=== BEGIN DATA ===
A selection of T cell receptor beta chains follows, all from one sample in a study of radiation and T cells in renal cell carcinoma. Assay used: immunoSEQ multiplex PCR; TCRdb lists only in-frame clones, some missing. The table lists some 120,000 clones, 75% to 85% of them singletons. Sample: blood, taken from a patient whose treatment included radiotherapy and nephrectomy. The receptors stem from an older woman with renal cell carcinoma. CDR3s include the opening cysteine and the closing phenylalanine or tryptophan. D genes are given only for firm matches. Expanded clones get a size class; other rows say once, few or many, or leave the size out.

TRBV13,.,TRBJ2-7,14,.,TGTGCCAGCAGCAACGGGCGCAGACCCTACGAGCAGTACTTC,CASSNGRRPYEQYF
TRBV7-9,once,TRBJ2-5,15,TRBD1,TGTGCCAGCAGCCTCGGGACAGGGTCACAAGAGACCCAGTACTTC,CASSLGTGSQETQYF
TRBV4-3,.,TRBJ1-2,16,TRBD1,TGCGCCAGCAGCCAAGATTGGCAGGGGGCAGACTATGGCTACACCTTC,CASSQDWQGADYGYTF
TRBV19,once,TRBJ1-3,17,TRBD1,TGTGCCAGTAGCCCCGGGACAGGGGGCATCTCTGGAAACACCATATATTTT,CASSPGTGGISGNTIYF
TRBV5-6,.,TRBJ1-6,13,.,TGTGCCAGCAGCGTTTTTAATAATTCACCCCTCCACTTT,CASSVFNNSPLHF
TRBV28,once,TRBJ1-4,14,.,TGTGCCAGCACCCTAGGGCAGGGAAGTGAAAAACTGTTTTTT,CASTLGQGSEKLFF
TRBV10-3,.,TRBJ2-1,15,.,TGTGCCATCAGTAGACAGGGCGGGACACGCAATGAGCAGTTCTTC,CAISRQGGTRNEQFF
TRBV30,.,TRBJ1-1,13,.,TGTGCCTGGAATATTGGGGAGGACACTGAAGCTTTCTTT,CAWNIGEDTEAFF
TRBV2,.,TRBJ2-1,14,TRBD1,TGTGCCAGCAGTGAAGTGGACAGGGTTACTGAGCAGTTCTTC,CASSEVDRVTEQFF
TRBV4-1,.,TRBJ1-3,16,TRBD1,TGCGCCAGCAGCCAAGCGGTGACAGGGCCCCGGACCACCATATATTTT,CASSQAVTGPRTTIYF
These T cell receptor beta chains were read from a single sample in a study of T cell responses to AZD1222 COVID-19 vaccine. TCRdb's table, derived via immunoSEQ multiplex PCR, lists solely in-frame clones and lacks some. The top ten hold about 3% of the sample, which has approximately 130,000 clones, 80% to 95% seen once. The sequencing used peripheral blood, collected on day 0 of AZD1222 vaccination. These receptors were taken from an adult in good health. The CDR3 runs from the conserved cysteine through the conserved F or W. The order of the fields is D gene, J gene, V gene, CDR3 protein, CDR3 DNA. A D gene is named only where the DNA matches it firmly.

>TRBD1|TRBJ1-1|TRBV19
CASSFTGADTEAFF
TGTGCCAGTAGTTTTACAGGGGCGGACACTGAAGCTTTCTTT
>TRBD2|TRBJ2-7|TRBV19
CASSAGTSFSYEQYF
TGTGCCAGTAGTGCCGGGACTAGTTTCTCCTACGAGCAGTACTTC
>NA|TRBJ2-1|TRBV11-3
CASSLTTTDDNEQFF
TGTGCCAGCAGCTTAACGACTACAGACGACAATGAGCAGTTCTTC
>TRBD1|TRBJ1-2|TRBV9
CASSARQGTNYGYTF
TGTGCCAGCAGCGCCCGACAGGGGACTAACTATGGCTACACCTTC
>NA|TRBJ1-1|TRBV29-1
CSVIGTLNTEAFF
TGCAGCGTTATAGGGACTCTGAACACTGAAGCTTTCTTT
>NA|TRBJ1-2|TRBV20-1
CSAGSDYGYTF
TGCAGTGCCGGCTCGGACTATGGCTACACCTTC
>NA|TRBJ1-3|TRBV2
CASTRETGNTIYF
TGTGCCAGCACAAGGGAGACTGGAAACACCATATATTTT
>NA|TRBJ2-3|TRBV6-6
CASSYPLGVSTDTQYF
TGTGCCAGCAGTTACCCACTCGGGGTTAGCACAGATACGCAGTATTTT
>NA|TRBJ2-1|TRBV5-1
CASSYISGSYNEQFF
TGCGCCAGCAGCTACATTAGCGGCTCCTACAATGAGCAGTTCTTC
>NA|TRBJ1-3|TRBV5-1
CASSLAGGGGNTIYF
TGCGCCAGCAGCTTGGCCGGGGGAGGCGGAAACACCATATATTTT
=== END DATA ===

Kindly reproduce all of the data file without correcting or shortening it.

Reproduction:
A selection of T cell receptor beta chains follows, all from one sample in a study of radiation and T cells in renal cell carcinoma. Assay used: immunoSEQ multiplex PCR; TCRdb lists only in-frame clones, some missing. The table lists some 120,000 clones, 75% to 85% of them singletons. Sample: blood, taken from a patient whose treatment included radiotherapy and nephrectomy. The receptors stem from an older woman with renal cell carcinoma. CDR3s include the opening cysteine and the closing phenylalanine or tryptophan. D genes are given only for firm matches. Expanded clones get a size class; other rows say once, few or many, or leave the size out.

TRBV13,.,TRBJ2-7,14,.,TGTGCCAGCAGCAACGGGCGCAGACCCTACGAGCAGTACTTC,CASSNGRRPYEQYF
TRBV7-9,once,TRBJ2-5,15,TRBD1,TGTGCCAGCAGCCTCGGGACAGGGTCACAAGAGACCCAGTACTTC,CASSLGTGSQETQYF
TRBV4-3,.,TRBJ1-2,16,TRBD1,TGCGCCAGCAGCCAAGATTGGCAGGGGGCAGACTATGGCTACACCTTC,CASSQDWQGADYGYTF
TRBV19,once,TRBJ1-3,17,TRBD1,TGTGCCAGTAGCCCCGGGACAGGGGGCATCTCTGGAAACACCATATATTTT,CASSPGTGGISGNTIYF
TRBV5-6,.,TRBJ1-6,13,.,TGTGCCAGCAGCGTTTTTAATAATTCACCCCTCCACTTT,CASSVFNNSPLHF
TRBV28,once,TRBJ1-4,14,.,TGTGCCAGCACCCTAGGGCAGGGAAGTGAAAAACTGTTTTTT,CASTLGQGSEKLFF
TRBV10-3,.,TRBJ2-1,15,.,TGTGCCATCAGTAGACAGGGCGGGACACGCAATGAGCAGTTCTTC,CAISRQGGTRNEQFF
TRBV30,.,TRBJ1-1,13,.,TGTGCCTGGAATATTGGGGAGGACACTGAAGCTTTCTTT,CAWNIGEDTEAFF
TRBV2,.,TRBJ2-1,14,TRBD1,TGTGCCAGCAGTGAAGTGGACAGGGTTACTGAGCAGTTCTTC,CASSEVDRVTEQFF
TRBV4-1,.,TRBJ1-3,16,TRBD1,TGCGCCAGCAGCCAAGCGGTGACAGGGCCCCGGACCACCATATATTTT,CASSQAVTGPRTTIYF
These T cell receptor beta chains were read from a single sample in a study of T cell responses to AZD1222 COVID-19 vaccine. TCRdb's table, derived via immunoSEQ multiplex PCR, lists solely in-frame clones and lacks some. The top ten hold about 3% of the sample, which has approximately 130,000 clones, 80% to 95% seen once. The sequencing used peripheral blood, collected on day 0 of AZD1222 vaccination. These receptors were taken from an adult in good health. The CDR3 runs from the conserved cysteine through the conserved F or W. The order of the fields is D gene, J gene, V gene, CDR3 protein, CDR3 DNA. A D gene is named only where the DNA matches it firmly.

>TRBD1|TRBJ1-1|TRBV19
CASSFTGADTEAFF
TGTGCCAGTAGTTTTACAGGGGCGGACACTGAAGCTTTCTTT
>TRBD2|TRBJ2-7|TRBV19
CASSAGTSFSYEQYF
TGTGCCAGTAGTGCCGGGACTAGTTTCTCCTACGAGCAGTACTTC
>NA|TRBJ2-1|TRBV11-3
CASSLTTTDDNEQFF
TGTGCCAGCAGCTTAACGACTACAGACGACAATGAGCAGTTCTTC
>TRBD1|TRBJ1-2|TRBV9
CASSARQGTNYGYTF
TGTGCCAGCAGCGCCCGACAGGGGACTAACTATGGCTACACCTTC
>NA|TRBJ1-1|TRBV29-1
CSVIGTLNTEAFF
TGCAGCGTTATAGGGACTCTGAACACTGAAGCTTTCTTT
>NA|TRBJ1-2|TRBV20-1
CSAGSDYGYTF
TGCAGTGCCGGCTCGGACTATGGCTACACCTTC
>NA|TRBJ1-3|TRBV2
CASTRETGNTIYF
TGTGCCAGCACAAGGGAGACTGGAAACACCATATATTTT
>NA|TRBJ2-3|TRBV6-6
CASSYPLGVSTDTQYF
TGTGCCAGCAGTTACCCACTCGGGGTTAGCACAGATACGCAGTATTTT
>NA|TRBJ2-1|TRBV5-1
CASSYISGSYNEQFF
TGCGCCAGCAGCTACATTAGCGGCTCCTACAATGAGCAGTTCTTC
>NA|TRBJ1-3|TRBV5-1
CASSLAGGGGNTIYF
TGCGCCAGCAGCTTGGCCGGGGGAGGCGGAAACACCATATATTTT